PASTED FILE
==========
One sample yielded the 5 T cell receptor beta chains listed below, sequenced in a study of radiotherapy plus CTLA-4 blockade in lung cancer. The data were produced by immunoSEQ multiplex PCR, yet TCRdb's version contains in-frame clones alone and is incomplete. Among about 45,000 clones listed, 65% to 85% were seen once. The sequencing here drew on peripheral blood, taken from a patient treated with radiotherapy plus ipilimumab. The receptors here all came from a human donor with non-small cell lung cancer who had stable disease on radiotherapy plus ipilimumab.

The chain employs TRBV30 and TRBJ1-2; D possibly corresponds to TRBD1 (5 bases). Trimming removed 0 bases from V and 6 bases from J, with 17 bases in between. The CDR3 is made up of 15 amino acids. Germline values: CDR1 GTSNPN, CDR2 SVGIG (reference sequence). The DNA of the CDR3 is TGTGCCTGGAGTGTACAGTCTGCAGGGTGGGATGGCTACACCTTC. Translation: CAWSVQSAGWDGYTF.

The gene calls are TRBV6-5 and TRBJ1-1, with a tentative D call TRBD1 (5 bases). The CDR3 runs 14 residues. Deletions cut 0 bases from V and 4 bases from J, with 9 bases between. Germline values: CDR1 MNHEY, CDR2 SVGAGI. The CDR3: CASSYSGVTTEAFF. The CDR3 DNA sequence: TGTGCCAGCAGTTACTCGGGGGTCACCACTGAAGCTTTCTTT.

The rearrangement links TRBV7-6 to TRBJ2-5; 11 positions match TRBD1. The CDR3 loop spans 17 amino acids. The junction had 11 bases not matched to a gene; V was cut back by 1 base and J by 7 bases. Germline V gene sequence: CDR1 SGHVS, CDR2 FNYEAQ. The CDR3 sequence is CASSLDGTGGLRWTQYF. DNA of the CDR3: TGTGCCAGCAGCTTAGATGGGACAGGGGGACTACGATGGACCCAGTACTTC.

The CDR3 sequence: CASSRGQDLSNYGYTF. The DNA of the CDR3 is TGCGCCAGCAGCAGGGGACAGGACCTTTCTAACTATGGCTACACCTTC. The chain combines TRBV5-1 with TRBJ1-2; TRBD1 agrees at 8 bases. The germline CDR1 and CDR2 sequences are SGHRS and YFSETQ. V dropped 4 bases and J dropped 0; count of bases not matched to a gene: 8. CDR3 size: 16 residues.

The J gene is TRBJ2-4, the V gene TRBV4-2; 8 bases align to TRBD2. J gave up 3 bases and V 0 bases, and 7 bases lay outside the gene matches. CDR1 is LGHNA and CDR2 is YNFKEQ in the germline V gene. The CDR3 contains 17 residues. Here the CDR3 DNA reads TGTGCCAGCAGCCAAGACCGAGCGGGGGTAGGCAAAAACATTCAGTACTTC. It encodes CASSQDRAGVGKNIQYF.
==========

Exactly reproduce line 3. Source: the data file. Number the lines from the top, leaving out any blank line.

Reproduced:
The gene calls are TRBV6-5 and TRBJ1-1, with a tentative D call TRBD1 (5 bases). The CDR3 runs 14 residues. Deletions cut 0 bases from V and 4 bases from J, with 9 bases between. Germline values: CDR1 MNHEY, CDR2 SVGAGI. The CDR3: CASSYSGVTTEAFF. The CDR3 DNA sequence: TGTGCCAGCAGTTACTCGGGGGTCACCACTGAAGCTTTCTTT.